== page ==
Marine sewage disposal around Vancouver

In the late 1940s, Vancouver’s engineering staff still subscribed to R.E. Lea’s proposition that water sweeping north and east from the Fraser River had a beneficial effect on water quality in Burrard Inlet. They focused on lowering the pollution in False Creek by dumping more of the city’s waste into the North Arm of the Fraser. Yet, with numerous outfalls dumping raw sewage into the North Arm, high tides had begun to regularly push raw sewage and industrial waste up the river, while low tides carried filthy river water into English Bay. The province’s Attorney General, Robert Bonner, described the Lower Fraser in 1958 as “an open sewer draining the whole valley.”62 Some sixty sewer outfalls discharged raw sewage into the river or onto the urban shoreline farther north. Between Fraser River water, the still fetid waters of False Creek and various other outlets (see Figure 11), the city’s swimming beaches were under assault.63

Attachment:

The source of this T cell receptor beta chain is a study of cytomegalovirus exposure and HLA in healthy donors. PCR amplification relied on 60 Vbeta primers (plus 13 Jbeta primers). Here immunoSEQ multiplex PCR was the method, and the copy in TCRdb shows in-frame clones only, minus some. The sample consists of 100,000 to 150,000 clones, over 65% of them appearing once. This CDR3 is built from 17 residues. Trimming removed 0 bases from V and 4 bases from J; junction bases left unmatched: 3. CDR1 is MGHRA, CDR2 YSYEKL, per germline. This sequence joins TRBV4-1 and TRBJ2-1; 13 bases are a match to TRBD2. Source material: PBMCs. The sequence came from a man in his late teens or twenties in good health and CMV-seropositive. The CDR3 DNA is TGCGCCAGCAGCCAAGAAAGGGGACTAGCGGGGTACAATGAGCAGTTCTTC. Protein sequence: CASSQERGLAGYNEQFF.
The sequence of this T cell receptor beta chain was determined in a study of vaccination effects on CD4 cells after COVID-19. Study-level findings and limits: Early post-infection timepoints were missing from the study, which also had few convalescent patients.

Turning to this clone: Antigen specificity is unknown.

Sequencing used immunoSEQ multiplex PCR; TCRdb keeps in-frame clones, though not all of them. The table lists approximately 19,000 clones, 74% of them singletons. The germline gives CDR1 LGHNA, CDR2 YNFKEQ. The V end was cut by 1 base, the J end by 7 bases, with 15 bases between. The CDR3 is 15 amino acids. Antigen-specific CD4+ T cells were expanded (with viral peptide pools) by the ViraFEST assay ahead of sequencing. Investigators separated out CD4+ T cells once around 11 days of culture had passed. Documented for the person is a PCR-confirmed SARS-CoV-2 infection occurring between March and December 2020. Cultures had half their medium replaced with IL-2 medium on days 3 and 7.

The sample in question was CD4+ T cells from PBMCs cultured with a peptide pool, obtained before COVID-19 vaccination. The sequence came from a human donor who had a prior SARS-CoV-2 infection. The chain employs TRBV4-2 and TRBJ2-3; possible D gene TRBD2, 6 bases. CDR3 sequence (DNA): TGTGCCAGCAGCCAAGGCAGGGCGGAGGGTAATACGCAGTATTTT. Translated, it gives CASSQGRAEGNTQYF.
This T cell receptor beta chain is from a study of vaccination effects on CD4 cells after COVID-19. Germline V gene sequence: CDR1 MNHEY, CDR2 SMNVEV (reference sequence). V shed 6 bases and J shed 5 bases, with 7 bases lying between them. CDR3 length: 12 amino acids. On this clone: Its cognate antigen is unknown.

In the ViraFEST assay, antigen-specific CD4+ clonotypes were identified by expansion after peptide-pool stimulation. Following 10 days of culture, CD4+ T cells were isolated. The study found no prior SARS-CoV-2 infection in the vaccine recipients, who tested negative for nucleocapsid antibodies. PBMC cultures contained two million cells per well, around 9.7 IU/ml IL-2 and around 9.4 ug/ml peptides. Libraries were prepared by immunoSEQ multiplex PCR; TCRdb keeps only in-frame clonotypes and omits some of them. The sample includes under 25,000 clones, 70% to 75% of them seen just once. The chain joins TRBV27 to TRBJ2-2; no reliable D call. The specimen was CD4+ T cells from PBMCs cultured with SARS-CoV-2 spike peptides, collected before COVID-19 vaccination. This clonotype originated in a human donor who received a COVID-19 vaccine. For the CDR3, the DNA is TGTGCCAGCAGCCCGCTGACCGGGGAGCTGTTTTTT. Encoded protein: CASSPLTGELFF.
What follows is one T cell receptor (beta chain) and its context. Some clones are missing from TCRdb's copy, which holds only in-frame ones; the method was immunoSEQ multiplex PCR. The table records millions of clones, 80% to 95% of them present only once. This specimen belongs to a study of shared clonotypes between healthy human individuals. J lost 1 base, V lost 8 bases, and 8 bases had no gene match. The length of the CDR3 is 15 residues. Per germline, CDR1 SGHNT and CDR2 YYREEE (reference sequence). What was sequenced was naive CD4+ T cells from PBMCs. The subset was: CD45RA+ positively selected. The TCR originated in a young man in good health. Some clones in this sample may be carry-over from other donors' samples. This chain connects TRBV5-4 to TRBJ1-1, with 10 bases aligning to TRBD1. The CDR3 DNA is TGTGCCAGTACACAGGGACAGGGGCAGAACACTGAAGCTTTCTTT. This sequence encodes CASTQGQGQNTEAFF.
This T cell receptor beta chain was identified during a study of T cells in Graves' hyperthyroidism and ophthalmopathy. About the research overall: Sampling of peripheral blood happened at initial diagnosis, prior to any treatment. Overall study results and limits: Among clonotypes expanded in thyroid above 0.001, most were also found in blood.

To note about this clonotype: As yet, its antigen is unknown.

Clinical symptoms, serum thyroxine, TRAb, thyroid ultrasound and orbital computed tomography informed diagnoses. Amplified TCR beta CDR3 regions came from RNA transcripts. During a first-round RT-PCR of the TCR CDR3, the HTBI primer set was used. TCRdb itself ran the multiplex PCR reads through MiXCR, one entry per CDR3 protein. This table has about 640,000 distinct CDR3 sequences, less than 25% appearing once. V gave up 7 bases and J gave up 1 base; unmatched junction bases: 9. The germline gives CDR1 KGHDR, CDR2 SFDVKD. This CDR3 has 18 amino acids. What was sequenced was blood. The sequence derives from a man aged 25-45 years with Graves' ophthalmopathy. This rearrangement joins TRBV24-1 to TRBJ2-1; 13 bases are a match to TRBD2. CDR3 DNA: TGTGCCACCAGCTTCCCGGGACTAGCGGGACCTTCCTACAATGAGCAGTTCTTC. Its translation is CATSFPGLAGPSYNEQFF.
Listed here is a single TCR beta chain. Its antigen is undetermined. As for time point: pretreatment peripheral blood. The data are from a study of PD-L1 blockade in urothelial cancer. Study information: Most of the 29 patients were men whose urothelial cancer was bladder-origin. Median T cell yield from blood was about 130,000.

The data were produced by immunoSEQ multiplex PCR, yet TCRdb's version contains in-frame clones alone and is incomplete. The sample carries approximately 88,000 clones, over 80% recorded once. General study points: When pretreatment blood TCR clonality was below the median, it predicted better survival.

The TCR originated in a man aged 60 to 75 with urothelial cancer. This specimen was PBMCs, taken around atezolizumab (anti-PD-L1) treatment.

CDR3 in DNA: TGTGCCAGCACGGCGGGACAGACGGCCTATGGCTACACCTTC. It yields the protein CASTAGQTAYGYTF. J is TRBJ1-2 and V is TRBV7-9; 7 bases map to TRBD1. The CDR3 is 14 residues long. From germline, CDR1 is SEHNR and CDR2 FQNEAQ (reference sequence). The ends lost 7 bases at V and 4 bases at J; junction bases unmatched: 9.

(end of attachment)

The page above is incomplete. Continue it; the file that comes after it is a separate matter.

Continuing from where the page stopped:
An American civil engineer named A.M. Rawn had been engaged earlier in the decade to help solve these problems. A former general manager of the Los Angeles County Sanitation District and chairman of the California State Water Board, Rawn believed in the extraordinary value of marine disposal of municipal effluent; it was “a picture of such great allure as to capture the imagination of the dullest,” he claimed. In a paper delivered to the First International Conference on Waste Disposal in the Marine Environment in 1959, Rawn summarised the philosophy that guided his work: “The great economy inherent in the discharge of urban sewage and industrial wastes into near shore water for final disposal is apparent to all who will investigate. [The ocean’s] vast area and volume, its oxygen laden waters, its lack of potability or usefulness for domestic and most industrial purposes, present an unlimited and most attractive reservoir for waste assimilation.” Moreover, he continued, this sea disposal option allowed engineers “to relegate the entire job of secondary sewage treatment to a few holes in the end of a submarine pipe and the final disposal of effluent to the mass of water into which the fluid is jetted…without material cost or maintenance and none for operation.”64 While chemical treatments might be important in fresh water with limited assimilative capacity, the “indiscriminate application of secondary treatment to ocean discharges,” he said, was “improper.” Rawn did recognise, however, that ocean dumping could well have negative effects on marine ecosystems over the longer term; they would have to wait and see.